Pooja Kakar: What are you planning to present for “DiA on the LILAC”?
Maureen Cavanaugh: I plan on creating a comfortable space where the work is the bed as well as my paintings installed in each bunk. The idea is that this is someone’s small space and contains what they chose to share and keep close to themselves.
PK: How are you planning on utilizing the unique space on the LILAC to showcase your work/create an experience for the viewer?
MC: Since the room I have is a sleeping cabin I am going to work with it as a domestic space. I am planning on sewing together fabrics to make a slipcovers on tri-foldout foam cushions. They will be layed flat on the bunk beds so visitors can sit and lie down on them, but when they are folded they will function more as an object. The walls are magnetic so I am planning on installing paintings and drawings with magnets that I will also paint, draw and collage on. The paintings and drawings with focus around water and created mementos. I am also trying to learn how to make knots.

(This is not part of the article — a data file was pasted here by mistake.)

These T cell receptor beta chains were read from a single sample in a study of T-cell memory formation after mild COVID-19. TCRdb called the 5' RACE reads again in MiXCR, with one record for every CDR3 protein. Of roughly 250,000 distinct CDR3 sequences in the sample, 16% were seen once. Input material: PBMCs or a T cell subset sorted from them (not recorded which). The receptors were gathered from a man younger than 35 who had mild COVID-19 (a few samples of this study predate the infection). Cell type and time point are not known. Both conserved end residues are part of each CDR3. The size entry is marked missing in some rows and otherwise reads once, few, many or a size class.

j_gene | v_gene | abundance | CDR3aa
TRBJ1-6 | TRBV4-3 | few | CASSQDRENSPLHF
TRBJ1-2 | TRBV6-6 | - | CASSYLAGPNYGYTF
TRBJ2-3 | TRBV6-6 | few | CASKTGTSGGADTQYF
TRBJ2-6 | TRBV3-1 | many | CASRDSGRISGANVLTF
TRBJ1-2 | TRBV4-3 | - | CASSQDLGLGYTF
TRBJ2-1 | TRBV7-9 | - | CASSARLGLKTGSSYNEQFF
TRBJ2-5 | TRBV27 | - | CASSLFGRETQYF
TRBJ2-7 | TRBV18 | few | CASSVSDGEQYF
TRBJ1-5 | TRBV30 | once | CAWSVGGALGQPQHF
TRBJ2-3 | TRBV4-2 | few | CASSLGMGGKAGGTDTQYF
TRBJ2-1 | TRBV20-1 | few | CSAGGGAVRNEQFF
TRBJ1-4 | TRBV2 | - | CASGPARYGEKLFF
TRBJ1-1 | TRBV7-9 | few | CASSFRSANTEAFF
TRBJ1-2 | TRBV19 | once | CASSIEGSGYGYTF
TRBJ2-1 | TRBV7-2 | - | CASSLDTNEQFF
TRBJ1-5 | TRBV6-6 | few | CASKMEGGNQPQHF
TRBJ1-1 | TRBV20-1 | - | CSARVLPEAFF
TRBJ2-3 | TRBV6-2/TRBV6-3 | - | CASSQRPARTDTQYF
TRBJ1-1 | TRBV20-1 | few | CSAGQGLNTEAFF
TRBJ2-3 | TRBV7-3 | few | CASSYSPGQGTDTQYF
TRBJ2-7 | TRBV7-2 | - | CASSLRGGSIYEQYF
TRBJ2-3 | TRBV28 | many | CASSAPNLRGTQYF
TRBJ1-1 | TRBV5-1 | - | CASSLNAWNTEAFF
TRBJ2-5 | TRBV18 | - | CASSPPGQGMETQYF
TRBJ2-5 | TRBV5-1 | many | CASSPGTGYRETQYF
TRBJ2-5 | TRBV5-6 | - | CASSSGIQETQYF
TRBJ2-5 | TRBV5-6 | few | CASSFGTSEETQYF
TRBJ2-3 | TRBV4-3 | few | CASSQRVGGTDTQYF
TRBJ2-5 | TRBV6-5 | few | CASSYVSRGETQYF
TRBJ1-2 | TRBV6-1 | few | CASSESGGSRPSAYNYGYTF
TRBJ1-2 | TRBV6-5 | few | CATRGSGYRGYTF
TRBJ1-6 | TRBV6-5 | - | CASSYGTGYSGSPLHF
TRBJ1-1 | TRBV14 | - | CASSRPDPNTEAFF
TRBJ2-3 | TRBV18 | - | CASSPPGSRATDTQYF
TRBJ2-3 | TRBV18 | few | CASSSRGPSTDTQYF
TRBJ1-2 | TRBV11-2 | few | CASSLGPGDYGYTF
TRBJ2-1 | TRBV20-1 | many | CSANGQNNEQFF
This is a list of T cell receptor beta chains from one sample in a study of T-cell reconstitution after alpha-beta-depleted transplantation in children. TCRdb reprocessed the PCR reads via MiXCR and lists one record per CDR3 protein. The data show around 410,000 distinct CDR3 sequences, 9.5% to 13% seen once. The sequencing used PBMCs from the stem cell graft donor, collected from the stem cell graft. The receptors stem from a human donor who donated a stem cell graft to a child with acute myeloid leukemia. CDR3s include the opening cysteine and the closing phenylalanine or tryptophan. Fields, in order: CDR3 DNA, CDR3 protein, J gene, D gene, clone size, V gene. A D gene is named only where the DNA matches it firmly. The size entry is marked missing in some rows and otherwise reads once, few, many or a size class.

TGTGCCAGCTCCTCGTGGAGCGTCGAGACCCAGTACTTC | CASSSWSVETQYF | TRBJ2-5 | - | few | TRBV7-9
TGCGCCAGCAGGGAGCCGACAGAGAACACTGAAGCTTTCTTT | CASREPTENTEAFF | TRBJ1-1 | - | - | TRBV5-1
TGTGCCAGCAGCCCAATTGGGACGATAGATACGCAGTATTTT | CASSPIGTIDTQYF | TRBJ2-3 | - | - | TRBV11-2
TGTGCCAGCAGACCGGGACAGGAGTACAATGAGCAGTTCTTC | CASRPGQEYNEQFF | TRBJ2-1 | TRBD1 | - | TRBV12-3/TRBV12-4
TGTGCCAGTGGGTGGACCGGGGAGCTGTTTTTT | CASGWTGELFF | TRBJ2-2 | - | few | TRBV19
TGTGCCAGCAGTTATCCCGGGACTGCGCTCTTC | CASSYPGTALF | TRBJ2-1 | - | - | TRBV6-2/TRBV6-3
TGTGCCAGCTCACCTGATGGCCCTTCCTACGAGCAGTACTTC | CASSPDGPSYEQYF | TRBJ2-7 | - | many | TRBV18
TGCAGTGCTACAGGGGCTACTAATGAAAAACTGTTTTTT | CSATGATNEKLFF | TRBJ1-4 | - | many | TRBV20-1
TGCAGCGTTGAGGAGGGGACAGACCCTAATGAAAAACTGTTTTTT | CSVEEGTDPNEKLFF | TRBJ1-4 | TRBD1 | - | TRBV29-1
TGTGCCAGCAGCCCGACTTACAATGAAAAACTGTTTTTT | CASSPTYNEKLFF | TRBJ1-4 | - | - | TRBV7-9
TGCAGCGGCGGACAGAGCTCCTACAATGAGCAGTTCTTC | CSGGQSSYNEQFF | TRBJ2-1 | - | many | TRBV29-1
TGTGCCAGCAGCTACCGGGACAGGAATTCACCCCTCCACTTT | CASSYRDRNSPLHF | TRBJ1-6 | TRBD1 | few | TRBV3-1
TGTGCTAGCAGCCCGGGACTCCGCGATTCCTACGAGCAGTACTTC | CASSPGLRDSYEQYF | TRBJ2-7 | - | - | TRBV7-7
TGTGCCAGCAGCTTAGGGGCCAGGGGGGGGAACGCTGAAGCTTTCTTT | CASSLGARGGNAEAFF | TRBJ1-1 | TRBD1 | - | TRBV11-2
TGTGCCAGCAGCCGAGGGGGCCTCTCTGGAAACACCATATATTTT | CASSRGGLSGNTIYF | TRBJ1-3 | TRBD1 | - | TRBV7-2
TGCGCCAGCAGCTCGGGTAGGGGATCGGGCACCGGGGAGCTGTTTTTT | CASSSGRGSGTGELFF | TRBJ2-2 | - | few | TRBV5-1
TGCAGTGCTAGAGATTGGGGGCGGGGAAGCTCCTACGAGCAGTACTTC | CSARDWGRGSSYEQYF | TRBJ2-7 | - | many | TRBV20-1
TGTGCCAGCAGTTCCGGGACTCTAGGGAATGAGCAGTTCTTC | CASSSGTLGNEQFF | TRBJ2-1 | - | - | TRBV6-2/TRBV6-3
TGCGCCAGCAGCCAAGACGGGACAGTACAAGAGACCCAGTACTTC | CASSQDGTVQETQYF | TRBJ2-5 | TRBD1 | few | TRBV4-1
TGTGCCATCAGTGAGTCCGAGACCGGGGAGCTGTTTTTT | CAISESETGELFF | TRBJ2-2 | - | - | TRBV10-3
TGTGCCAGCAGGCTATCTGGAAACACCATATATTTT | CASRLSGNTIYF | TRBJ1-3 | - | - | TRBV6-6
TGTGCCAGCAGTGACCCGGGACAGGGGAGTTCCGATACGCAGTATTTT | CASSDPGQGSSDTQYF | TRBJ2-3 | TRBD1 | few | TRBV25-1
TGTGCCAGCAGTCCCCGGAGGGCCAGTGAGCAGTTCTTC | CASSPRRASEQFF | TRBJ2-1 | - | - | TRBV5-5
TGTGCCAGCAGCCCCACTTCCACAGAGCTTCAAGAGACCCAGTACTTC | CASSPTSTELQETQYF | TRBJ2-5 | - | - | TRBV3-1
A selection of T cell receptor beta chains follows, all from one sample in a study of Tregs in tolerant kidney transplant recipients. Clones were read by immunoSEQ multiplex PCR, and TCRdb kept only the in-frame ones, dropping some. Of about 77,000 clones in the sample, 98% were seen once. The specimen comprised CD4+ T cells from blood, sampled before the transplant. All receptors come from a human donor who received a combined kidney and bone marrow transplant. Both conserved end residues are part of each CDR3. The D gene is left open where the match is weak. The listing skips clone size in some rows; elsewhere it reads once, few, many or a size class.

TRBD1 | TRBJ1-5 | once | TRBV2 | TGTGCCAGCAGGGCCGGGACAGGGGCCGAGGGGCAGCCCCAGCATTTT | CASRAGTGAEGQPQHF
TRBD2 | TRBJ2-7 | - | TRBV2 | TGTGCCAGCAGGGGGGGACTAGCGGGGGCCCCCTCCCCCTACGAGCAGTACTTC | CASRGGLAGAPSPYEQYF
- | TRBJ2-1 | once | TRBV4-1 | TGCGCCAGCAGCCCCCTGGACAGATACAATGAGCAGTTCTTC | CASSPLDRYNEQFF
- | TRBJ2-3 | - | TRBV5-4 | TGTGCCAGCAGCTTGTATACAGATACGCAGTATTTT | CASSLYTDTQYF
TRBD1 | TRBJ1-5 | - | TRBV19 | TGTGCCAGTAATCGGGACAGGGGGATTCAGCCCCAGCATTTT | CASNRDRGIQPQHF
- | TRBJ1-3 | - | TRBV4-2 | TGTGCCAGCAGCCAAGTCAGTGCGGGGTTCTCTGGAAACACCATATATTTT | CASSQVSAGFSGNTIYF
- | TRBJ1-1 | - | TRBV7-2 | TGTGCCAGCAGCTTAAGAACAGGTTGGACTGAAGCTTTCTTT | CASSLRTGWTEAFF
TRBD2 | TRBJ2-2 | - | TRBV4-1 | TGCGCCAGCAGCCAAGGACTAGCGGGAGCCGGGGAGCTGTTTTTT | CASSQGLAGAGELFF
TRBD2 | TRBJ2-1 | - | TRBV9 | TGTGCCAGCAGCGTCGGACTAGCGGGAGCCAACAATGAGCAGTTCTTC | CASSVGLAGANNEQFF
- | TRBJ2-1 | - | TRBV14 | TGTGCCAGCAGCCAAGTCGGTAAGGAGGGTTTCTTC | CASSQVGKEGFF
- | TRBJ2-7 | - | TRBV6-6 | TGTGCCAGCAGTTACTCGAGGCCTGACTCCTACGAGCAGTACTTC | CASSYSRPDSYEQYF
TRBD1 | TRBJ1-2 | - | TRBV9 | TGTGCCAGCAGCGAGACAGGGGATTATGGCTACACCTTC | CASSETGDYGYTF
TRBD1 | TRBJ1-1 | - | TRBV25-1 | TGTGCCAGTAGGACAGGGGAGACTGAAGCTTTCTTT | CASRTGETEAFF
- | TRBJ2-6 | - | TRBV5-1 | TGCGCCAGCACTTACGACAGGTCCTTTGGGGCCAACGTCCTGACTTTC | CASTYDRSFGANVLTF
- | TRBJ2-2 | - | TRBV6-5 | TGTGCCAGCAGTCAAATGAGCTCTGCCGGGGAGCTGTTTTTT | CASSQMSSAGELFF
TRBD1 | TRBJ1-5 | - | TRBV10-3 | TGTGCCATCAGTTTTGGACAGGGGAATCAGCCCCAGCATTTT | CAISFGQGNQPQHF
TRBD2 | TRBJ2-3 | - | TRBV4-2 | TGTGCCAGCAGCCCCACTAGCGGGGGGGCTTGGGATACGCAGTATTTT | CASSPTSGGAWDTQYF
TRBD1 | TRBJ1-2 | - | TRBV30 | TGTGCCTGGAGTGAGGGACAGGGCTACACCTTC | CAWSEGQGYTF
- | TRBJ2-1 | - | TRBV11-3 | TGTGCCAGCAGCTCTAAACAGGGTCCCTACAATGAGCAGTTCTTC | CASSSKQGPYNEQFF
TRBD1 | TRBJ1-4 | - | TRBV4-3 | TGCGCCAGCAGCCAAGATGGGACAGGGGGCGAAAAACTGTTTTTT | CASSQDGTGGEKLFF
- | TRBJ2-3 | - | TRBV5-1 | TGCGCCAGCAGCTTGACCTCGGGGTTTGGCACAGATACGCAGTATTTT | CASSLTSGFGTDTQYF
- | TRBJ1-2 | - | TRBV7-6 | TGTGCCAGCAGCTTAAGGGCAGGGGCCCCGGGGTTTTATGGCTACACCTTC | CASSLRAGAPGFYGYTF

PK: Could you explain your process—from the inception of an idea to its execution in an exhibit, in greater detail?
MC: I have visited the ship a few times, learning a bit about the LILAC and its function as a lighthouse tender, and since then I have been working around what can be created there. I have worked with water themes before so it is a nice fit for my paintings.
PK: How similar or different will this be to your previous exhibitions?
MC: This is the most site-specific project I have done. The space is definitely informing my process, but it feels very familiar. Living in funny apartments in Brooklyn, I have taken to decorating the spaces as an extension of my art work. My studio is in my home so everything is connected, and my paintings often deal with interior themes.
PK: What projects are you currently working on?
MC: Later this summer I will begin working on a small edition artist book.
PK: Who would you say you have been influenced by?
MC: For this project I have been looking at a lot of textile books, in particular Louise Bourgeois Fabric works. Bourgeois work has helped me make the connection from my painting to collaging materials together. I have also been looking at bed projects that other artists have done, including Tracey Emin, Mike Kelley and Ai Weiwei.Tags: Journal